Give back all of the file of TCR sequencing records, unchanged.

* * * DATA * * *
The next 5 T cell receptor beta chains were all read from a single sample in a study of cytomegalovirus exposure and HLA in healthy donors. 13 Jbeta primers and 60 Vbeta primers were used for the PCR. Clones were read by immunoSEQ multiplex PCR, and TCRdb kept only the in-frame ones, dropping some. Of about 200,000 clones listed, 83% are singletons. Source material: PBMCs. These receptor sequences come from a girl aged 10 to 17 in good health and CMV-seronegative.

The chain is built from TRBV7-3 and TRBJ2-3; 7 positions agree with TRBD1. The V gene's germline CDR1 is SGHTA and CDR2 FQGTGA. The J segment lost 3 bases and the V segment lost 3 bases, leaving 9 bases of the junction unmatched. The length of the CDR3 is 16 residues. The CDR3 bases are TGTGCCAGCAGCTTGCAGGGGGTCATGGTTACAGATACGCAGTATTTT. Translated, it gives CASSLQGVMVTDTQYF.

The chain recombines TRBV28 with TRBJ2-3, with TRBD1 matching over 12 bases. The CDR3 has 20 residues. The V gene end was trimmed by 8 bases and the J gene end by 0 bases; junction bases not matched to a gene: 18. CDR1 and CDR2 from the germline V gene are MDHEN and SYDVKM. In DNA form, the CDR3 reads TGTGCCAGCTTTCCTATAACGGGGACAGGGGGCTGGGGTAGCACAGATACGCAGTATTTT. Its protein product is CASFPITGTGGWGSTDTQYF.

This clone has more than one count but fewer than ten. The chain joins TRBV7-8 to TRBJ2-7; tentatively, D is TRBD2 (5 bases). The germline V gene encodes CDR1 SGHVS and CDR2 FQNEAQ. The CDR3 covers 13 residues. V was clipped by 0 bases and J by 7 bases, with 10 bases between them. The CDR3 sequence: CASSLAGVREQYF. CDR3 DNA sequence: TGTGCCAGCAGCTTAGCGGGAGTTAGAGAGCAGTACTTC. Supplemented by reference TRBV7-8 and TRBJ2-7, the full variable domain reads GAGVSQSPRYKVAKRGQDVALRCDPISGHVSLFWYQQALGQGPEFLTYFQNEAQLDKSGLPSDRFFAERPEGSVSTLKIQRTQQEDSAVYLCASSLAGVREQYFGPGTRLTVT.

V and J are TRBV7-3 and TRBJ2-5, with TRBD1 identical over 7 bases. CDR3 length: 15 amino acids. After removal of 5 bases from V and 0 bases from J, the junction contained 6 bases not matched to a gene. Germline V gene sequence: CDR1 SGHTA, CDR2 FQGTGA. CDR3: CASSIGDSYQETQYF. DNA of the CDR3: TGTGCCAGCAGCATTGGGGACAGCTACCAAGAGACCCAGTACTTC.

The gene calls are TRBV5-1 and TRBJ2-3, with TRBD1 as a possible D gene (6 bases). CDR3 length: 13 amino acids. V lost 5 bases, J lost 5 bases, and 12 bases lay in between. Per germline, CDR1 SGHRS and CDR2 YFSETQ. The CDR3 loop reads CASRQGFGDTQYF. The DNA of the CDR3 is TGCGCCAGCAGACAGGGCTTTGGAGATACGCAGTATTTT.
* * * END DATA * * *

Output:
The next 5 T cell receptor beta chains were all read from a single sample in a study of cytomegalovirus exposure and HLA in healthy donors. 13 Jbeta primers and 60 Vbeta primers were used for the PCR. Clones were read by immunoSEQ multiplex PCR, and TCRdb kept only the in-frame ones, dropping some. Of about 200,000 clones listed, 83% are singletons. Source material: PBMCs. These receptor sequences come from a girl aged 10 to 17 in good health and CMV-seronegative.

The chain is built from TRBV7-3 and TRBJ2-3; 7 positions agree with TRBD1. The V gene's germline CDR1 is SGHTA and CDR2 FQGTGA. The J segment lost 3 bases and the V segment lost 3 bases, leaving 9 bases of the junction unmatched. The length of the CDR3 is 16 residues. The CDR3 bases are TGTGCCAGCAGCTTGCAGGGGGTCATGGTTACAGATACGCAGTATTTT. Translated, it gives CASSLQGVMVTDTQYF.

The chain recombines TRBV28 with TRBJ2-3, with TRBD1 matching over 12 bases. The CDR3 has 20 residues. The V gene end was trimmed by 8 bases and the J gene end by 0 bases; junction bases not matched to a gene: 18. CDR1 and CDR2 from the germline V gene are MDHEN and SYDVKM. In DNA form, the CDR3 reads TGTGCCAGCTTTCCTATAACGGGGACAGGGGGCTGGGGTAGCACAGATACGCAGTATTTT. Its protein product is CASFPITGTGGWGSTDTQYF.

This clone has more than one count but fewer than ten. The chain joins TRBV7-8 to TRBJ2-7; tentatively, D is TRBD2 (5 bases). The germline V gene encodes CDR1 SGHVS and CDR2 FQNEAQ. The CDR3 covers 13 residues. V was clipped by 0 bases and J by 7 bases, with 10 bases between them. The CDR3 sequence: CASSLAGVREQYF. CDR3 DNA sequence: TGTGCCAGCAGCTTAGCGGGAGTTAGAGAGCAGTACTTC. Supplemented by reference TRBV7-8 and TRBJ2-7, the full variable domain reads GAGVSQSPRYKVAKRGQDVALRCDPISGHVSLFWYQQALGQGPEFLTYFQNEAQLDKSGLPSDRFFAERPEGSVSTLKIQRTQQEDSAVYLCASSLAGVREQYFGPGTRLTVT.

V and J are TRBV7-3 and TRBJ2-5, with TRBD1 identical over 7 bases. CDR3 length: 15 amino acids. After removal of 5 bases from V and 0 bases from J, the junction contained 6 bases not matched to a gene. Germline V gene sequence: CDR1 SGHTA, CDR2 FQGTGA. CDR3: CASSIGDSYQETQYF. DNA of the CDR3: TGTGCCAGCAGCATTGGGGACAGCTACCAAGAGACCCAGTACTTC.

The gene calls are TRBV5-1 and TRBJ2-3, with TRBD1 as a possible D gene (6 bases). CDR3 length: 13 amino acids. V lost 5 bases, J lost 5 bases, and 12 bases lay in between. Per germline, CDR1 SGHRS and CDR2 YFSETQ. The CDR3 loop reads CASRQGFGDTQYF. The DNA of the CDR3 is TGCGCCAGCAGACAGGGCTTTGGAGATACGCAGTATTTT.